New York City, N.Y.– The international Micah Challenge, a global campaign spearheaded by Christians to halve the world’s poverty levels by 2015, was launched at the United Nations headquarters in New York City, on Friday, Oct. 15, 2004. The campaign, which borrows its name from the Old Testament prophet Micah, is a partnership between the Micah Network, whose alliance represents 267 Christian relief organizations, the World Evangelical Alliance and the Baptist World Alliance.
Holding the ceremony at the UN was very appropriate because it is precisely at the UN that 189 nations signed the Millennium Development Goals (MDG) in 2000, Salil Shetty, Campaign Director of the UN Millennium Campaign pointed out. The MDG, which lists 8 specific goals for halving the world’s poverty by 2015, provides the nucleus of the Micah Challenge; one of the main goals of the campaign is to rally 25 million Christians to support the MDG.
The Millennium Development Goals include eradicating hunger, reducing child mortality, providing universal primary education, empowering women, combating AIDS, improving maternal health, ensuring environmental sustainability, and lastly, developing a global partnership for development.
According to Shetty, “though nations have signed it four years ago, too easily, they forget the promises they made.”
Thus, it is imperative to have the support of Christian organizations worldwide that will put pressure on the governments, Shetty concluded.
“We will not be able to achieve anything without the Christian faith firmly on entrenched on our side,” he said.
Steve Bradbury, Chairman of the Micah Network and National Director of TEAR Australia, agreed with Shetty. The Micah Challenge is a call for “massive grassroots campaign to put pressure on the governments to deliver on those promises that they signed,” he said.
“The Christian faith is pivotal to the success of reaching the MDG. After all, Jesus is the inspiration,” Bradbury added. “It is because of Jesus that we are convinced that every person on this planet are created in the image of God. Injustice is a violation of God’s own being.”
The ceremony for the official launching of the Micah Challenge was held in conjunction with the International Day for the Eradication of Poverty. Speakers urged Christian groups from all over New York City and the world, to endorse the Micah Call.
During the keynote speech, the Most Reverend Anglican Archbishop Njongonkulu Ndungane of South Africa, patron of the Micah Challenge, charged Christians to look at Micah 6:8.
“What does the Lord require of you? To act justly and to love mercy and to walk humbly with your God.” Through this one verse, he exclaimed, it is clear what Christians should do.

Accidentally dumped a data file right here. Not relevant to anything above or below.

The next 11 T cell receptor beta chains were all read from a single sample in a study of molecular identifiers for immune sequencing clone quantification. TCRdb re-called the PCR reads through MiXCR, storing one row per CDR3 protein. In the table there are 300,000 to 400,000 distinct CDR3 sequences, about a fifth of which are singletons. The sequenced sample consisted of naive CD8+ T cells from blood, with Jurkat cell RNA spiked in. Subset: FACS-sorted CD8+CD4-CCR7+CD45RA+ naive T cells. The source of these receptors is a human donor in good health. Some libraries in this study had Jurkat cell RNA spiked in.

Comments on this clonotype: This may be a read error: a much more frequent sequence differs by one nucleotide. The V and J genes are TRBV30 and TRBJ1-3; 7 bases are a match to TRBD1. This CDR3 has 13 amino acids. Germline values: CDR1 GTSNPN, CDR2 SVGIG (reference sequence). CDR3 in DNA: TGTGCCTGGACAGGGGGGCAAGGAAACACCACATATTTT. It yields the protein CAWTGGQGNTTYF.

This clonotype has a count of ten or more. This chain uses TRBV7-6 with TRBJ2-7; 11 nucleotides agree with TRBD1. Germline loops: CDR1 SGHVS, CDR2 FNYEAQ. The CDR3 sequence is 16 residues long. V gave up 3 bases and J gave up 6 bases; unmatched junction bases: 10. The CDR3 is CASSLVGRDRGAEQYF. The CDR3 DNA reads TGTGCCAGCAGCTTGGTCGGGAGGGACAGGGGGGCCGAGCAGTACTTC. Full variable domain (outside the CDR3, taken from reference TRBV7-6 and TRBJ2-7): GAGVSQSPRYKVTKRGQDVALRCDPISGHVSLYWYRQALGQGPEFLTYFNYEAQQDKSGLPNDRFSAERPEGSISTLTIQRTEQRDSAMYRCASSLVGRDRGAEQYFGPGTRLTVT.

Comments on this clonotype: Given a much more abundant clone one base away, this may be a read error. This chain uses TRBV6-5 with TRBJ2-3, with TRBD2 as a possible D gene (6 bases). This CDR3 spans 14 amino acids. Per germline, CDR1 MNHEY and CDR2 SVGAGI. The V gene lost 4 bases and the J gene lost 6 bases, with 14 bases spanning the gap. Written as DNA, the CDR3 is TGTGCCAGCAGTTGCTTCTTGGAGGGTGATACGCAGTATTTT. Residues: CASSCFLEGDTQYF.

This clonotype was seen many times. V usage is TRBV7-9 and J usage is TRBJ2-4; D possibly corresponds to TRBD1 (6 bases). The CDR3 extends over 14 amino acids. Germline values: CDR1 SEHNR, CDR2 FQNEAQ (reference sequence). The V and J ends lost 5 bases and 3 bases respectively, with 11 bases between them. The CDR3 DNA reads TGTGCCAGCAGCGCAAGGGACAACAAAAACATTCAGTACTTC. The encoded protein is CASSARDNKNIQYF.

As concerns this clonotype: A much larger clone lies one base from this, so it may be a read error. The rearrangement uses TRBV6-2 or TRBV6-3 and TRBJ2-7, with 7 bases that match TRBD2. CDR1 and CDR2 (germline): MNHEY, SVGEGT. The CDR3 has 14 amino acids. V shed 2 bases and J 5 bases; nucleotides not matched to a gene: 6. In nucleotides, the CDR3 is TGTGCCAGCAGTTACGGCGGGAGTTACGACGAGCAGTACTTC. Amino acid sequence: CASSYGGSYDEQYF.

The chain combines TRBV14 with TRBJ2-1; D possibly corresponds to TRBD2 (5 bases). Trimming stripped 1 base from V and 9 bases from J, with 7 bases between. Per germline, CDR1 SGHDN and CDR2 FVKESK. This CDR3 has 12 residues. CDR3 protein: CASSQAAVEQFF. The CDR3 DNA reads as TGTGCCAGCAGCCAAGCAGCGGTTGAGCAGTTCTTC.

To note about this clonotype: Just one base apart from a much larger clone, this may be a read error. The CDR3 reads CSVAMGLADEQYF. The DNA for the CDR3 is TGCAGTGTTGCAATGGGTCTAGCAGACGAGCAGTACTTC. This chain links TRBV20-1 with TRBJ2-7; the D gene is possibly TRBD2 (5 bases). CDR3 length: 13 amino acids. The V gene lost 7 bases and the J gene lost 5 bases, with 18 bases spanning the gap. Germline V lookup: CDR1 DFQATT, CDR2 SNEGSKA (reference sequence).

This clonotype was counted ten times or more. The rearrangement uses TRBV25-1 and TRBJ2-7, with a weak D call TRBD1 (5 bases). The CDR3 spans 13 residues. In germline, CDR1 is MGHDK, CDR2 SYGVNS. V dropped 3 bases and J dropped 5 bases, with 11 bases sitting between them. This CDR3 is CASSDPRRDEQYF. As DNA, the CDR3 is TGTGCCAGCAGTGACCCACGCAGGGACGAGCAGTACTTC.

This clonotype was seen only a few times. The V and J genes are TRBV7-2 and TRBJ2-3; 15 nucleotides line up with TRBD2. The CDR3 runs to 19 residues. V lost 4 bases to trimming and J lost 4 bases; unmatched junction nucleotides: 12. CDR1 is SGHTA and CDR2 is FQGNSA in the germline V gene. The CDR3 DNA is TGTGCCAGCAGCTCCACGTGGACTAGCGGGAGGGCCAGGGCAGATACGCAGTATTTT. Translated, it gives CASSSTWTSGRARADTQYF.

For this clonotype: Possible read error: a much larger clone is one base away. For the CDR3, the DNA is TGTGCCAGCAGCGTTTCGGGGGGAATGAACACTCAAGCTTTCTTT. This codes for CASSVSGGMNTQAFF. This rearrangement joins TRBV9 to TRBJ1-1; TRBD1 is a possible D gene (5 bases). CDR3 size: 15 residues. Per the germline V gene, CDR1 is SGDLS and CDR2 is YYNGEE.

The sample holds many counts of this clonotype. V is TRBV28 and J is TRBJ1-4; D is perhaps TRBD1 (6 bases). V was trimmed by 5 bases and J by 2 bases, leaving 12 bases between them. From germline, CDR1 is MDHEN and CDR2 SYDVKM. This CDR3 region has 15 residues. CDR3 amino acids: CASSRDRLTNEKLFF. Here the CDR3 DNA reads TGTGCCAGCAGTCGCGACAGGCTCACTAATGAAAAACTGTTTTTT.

“I think the divine mandate that we have got is to make a better life for all, and that our Lord Jesus Christ, came in order so that we may have life in all this abundance, and that our God actually created this world and made us stewards of His creation,” he said during the ceremony. In fact, “the generosity of our God demands a response—that we reflect His compassion in this world.”
He contrasted the fact that Europe spends more on ice cream than the cost of clean water for everyone, and the US spends more on cosmetics than the cost of world primary education.
“Surely, we can live with a little less ice cream,” he smiled, to which the attendees all laughed in agreement. “It seems so obvious that we can and should live with less, but we don’t. We need to be in a world where there is some for all, not all for just some.”
The abundance of this age and world is not missed by any of the distinguished speakers. Each touched upon the marked disparity between the haves and the have-nots. The problem is not about whether or not the goals are achievable, but whether or not we care enough to achieve them.
Gary Edmonds, General Secretary of the World Evangelical Alliance asked, “Why would a world evangelical alliance even engage in this mission?” The answer: because “the church of Jesus Christ is to be good news.” And, “people of Jesus Christ must rise to our full calling.”
Following the launch, Shetty described the ease at which such an initiative could be fulfilled.
“It’s not a financial issue. The question of can this be done is no longer at issue. We have to remind our political leaders to do what they promised,” Shetty said at the press conference. He described the amount of money needed to reach MDG goals by saying, “It’s peanuts in the world account.” Similarly, Edmonds said, “This is a moral issue.”
National Micah Challenge initiatives will be launched in dozens of countries in coming weeks. For more information on the Micah Challenge or to show your support for the campaign, visit www.micahchallenge.org.